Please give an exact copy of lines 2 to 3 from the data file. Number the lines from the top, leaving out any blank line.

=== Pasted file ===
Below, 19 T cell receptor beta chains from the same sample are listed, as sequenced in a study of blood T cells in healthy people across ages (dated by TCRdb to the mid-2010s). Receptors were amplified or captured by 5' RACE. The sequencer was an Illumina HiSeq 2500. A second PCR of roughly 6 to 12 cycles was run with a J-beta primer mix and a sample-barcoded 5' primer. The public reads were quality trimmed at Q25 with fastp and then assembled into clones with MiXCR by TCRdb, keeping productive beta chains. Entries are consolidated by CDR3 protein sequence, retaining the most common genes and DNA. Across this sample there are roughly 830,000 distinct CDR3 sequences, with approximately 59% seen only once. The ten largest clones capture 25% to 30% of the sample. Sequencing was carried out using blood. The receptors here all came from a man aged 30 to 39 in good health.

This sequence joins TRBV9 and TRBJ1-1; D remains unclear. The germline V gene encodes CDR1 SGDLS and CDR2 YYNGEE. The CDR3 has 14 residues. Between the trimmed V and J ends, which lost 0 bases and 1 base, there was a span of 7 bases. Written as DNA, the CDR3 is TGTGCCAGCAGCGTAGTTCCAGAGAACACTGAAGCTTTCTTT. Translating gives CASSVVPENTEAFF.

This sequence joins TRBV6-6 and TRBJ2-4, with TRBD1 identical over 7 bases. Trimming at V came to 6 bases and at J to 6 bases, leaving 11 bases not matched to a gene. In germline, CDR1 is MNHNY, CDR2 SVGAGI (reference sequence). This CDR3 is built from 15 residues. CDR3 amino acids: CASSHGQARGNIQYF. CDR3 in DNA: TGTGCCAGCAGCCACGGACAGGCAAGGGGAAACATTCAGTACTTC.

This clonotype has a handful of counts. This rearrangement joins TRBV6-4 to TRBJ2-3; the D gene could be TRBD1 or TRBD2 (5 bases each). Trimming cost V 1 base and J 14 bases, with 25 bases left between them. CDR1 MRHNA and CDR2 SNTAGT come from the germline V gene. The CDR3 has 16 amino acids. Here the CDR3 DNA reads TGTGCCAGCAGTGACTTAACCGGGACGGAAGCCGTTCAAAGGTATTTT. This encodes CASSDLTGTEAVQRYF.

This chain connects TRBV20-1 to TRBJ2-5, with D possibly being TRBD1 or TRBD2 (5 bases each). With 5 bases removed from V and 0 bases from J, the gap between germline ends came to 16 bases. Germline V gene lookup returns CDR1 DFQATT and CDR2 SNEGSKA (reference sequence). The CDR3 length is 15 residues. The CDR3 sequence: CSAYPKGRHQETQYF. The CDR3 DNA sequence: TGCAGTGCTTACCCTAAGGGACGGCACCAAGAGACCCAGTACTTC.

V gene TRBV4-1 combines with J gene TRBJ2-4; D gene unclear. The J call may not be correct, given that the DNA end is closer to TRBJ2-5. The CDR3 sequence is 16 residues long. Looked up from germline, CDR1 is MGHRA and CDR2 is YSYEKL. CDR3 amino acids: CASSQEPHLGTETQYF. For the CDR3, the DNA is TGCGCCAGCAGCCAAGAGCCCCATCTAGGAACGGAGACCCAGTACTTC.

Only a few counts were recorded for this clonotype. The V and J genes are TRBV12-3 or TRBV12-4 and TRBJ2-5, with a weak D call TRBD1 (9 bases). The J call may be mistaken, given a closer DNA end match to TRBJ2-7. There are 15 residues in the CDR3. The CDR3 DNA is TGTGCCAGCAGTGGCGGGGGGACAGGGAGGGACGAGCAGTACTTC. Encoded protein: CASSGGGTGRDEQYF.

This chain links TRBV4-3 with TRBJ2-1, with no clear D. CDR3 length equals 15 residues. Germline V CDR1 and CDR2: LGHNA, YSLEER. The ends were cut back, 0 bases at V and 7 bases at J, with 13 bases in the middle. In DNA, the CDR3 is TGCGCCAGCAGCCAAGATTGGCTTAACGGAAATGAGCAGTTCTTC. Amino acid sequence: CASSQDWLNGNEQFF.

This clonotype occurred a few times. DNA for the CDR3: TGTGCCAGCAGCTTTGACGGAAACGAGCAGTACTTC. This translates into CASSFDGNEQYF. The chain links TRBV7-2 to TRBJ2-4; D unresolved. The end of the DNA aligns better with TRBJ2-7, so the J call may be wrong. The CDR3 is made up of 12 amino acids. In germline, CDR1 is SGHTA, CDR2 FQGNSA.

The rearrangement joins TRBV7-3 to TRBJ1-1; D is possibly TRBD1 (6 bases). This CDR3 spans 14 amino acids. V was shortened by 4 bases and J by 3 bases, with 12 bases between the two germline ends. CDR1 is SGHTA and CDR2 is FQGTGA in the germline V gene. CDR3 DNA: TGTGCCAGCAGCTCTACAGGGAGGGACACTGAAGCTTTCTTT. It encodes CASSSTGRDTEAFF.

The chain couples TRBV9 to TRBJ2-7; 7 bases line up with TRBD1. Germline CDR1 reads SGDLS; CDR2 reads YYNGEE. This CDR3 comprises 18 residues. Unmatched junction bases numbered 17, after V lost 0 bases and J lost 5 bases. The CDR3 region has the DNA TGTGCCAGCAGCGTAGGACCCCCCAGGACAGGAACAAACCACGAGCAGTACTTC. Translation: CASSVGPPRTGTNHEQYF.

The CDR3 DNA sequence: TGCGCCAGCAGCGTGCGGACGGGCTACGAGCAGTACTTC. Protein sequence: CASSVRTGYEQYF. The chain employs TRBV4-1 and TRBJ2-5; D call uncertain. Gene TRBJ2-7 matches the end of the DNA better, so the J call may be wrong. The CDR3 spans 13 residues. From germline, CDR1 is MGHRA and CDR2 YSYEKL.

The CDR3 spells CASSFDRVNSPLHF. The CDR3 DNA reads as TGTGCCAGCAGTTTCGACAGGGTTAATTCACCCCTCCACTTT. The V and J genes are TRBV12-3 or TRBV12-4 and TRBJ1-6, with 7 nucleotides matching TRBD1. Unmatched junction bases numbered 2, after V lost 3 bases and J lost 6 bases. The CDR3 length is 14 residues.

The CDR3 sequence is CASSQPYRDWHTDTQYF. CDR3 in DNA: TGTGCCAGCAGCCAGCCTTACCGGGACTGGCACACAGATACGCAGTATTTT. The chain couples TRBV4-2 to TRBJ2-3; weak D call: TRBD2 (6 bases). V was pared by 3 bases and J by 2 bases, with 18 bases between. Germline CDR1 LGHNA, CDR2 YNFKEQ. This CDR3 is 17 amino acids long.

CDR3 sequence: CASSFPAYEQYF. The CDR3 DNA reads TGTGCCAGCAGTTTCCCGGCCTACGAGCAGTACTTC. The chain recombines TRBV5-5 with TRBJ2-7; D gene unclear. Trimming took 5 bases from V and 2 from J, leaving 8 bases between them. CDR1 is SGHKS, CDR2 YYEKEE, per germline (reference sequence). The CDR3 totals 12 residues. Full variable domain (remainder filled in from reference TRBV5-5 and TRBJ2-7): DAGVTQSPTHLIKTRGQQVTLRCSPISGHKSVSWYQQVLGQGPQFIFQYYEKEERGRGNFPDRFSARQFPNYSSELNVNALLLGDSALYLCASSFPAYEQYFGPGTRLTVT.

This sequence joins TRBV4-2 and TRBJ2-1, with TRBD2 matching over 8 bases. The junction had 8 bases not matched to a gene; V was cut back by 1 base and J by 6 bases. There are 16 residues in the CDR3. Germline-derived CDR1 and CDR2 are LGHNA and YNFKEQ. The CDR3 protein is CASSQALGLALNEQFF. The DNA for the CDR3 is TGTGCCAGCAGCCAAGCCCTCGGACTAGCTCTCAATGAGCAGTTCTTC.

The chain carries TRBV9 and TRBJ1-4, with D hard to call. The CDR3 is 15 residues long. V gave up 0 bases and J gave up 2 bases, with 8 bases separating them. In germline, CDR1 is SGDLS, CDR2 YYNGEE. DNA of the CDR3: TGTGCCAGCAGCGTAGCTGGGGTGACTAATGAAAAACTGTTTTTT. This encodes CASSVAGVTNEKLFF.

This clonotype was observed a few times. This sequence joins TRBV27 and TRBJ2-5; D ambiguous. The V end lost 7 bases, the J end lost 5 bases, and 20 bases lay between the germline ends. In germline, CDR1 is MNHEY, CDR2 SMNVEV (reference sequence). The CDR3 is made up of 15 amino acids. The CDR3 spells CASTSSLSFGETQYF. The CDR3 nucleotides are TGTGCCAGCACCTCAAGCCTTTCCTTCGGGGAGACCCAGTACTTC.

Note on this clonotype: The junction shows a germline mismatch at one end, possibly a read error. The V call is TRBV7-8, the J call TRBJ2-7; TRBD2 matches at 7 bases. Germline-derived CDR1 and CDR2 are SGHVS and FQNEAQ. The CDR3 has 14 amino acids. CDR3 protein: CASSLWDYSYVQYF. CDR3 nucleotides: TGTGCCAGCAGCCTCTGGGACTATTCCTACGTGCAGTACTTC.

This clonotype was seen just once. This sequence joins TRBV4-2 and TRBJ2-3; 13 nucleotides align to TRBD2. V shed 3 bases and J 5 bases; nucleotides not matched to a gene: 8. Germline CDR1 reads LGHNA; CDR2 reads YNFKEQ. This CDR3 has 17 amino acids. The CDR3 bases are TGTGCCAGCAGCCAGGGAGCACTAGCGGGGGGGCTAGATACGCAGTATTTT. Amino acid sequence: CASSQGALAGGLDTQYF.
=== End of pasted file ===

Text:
This sequence joins TRBV9 and TRBJ1-1; D remains unclear. The germline V gene encodes CDR1 SGDLS and CDR2 YYNGEE. The CDR3 has 14 residues. Between the trimmed V and J ends, which lost 0 bases and 1 base, there was a span of 7 bases. Written as DNA, the CDR3 is TGTGCCAGCAGCGTAGTTCCAGAGAACACTGAAGCTTTCTTT. Translating gives CASSVVPENTEAFF.

This sequence joins TRBV6-6 and TRBJ2-4, with TRBD1 identical over 7 bases. Trimming at V came to 6 bases and at J to 6 bases, leaving 11 bases not matched to a gene. In germline, CDR1 is MNHNY, CDR2 SVGAGI (reference sequence). This CDR3 is built from 15 residues. CDR3 amino acids: CASSHGQARGNIQYF. CDR3 in DNA: TGTGCCAGCAGCCACGGACAGGCAAGGGGAAACATTCAGTACTTC.